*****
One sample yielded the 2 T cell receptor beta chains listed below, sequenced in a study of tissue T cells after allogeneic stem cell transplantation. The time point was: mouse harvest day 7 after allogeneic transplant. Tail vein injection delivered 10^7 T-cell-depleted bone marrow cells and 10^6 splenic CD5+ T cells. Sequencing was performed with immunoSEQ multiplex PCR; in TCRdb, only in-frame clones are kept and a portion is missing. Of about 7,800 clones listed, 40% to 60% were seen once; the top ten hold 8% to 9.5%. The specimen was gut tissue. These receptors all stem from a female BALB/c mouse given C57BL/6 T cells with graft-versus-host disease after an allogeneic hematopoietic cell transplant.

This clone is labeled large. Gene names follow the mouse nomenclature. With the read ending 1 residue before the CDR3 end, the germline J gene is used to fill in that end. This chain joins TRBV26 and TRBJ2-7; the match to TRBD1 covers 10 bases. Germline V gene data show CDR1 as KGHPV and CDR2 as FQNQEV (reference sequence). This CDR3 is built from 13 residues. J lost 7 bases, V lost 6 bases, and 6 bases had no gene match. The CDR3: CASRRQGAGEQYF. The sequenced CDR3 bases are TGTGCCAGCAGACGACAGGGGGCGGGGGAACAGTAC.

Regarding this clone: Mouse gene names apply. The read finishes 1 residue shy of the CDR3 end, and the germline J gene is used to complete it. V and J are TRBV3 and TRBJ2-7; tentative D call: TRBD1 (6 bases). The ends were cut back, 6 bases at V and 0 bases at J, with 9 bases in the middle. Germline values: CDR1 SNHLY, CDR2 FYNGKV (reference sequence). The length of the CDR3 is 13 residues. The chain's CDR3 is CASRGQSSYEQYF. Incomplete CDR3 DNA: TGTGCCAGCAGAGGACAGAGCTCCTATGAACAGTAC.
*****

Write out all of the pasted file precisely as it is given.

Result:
One sample yielded the 2 T cell receptor beta chains listed below, sequenced in a study of tissue T cells after allogeneic stem cell transplantation. The time point was: mouse harvest day 7 after allogeneic transplant. Tail vein injection delivered 10^7 T-cell-depleted bone marrow cells and 10^6 splenic CD5+ T cells. Sequencing was performed with immunoSEQ multiplex PCR; in TCRdb, only in-frame clones are kept and a portion is missing. Of about 7,800 clones listed, 40% to 60% were seen once; the top ten hold 8% to 9.5%. The specimen was gut tissue. These receptors all stem from a female BALB/c mouse given C57BL/6 T cells with graft-versus-host disease after an allogeneic hematopoietic cell transplant.

This clone is labeled large. Gene names follow the mouse nomenclature. With the read ending 1 residue before the CDR3 end, the germline J gene is used to fill in that end. This chain joins TRBV26 and TRBJ2-7; the match to TRBD1 covers 10 bases. Germline V gene data show CDR1 as KGHPV and CDR2 as FQNQEV (reference sequence). This CDR3 is built from 13 residues. J lost 7 bases, V lost 6 bases, and 6 bases had no gene match. The CDR3: CASRRQGAGEQYF. The sequenced CDR3 bases are TGTGCCAGCAGACGACAGGGGGCGGGGGAACAGTAC.

Regarding this clone: Mouse gene names apply. The read finishes 1 residue shy of the CDR3 end, and the germline J gene is used to complete it. V and J are TRBV3 and TRBJ2-7; tentative D call: TRBD1 (6 bases). The ends were cut back, 6 bases at V and 0 bases at J, with 9 bases in the middle. Germline values: CDR1 SNHLY, CDR2 FYNGKV (reference sequence). The length of the CDR3 is 13 residues. The chain's CDR3 is CASRGQSSYEQYF. Incomplete CDR3 DNA: TGTGCCAGCAGAGGACAGAGCTCCTATGAACAGTAC.